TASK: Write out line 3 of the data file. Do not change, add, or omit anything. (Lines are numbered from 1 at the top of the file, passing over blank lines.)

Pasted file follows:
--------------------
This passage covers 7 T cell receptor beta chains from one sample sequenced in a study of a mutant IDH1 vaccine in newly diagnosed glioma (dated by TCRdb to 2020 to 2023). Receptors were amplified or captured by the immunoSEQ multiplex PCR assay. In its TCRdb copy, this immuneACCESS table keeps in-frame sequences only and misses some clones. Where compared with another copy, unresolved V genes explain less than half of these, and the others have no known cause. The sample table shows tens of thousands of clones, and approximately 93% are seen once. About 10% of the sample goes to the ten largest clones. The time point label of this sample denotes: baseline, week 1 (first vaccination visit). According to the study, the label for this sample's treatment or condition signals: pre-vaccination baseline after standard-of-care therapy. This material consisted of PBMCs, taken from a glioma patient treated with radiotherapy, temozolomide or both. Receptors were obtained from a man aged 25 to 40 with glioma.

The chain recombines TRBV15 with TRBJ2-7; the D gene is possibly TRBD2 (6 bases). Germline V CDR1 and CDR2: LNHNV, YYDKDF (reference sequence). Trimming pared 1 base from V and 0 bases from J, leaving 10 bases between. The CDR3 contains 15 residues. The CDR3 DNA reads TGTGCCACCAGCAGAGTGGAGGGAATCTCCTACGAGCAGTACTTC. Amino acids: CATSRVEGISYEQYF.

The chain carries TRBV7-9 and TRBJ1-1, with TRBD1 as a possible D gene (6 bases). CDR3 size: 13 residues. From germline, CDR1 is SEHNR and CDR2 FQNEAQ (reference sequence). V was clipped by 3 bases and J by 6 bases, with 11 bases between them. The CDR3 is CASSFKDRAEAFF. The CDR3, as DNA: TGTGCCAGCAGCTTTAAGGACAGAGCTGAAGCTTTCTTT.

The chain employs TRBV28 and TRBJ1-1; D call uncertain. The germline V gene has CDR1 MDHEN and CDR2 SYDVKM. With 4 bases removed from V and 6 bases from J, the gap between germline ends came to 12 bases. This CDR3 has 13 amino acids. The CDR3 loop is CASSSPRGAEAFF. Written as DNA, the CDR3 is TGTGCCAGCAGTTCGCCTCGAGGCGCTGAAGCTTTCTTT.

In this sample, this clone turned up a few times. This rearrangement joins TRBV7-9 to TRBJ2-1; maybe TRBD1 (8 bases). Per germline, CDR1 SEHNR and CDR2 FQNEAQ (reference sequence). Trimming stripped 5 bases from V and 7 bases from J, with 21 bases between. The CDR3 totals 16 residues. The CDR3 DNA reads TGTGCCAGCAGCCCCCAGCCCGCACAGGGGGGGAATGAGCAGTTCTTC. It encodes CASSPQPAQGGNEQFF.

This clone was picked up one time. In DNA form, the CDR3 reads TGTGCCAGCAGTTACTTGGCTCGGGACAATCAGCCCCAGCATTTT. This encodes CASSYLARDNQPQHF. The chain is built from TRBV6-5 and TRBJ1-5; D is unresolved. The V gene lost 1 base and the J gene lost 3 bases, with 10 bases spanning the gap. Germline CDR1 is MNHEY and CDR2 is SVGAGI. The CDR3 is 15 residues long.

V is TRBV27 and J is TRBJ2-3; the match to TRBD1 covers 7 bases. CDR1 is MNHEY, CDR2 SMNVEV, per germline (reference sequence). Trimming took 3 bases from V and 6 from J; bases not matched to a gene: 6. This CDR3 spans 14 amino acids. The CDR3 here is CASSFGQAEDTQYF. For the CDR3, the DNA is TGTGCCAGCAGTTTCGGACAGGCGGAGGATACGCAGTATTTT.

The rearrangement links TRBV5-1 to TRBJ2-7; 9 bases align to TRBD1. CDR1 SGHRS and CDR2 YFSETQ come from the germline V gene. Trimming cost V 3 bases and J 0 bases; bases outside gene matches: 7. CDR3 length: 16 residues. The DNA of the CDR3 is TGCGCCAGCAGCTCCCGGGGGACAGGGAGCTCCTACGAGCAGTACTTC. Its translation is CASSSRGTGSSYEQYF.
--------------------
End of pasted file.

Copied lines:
The chain carries TRBV7-9 and TRBJ1-1, with TRBD1 as a possible D gene (6 bases). CDR3 size: 13 residues. From germline, CDR1 is SEHNR and CDR2 FQNEAQ (reference sequence). V was clipped by 3 bases and J by 6 bases, with 11 bases between them. The CDR3 is CASSFKDRAEAFF. The CDR3, as DNA: TGTGCCAGCAGCTTTAAGGACAGAGCTGAAGCTTTCTTT.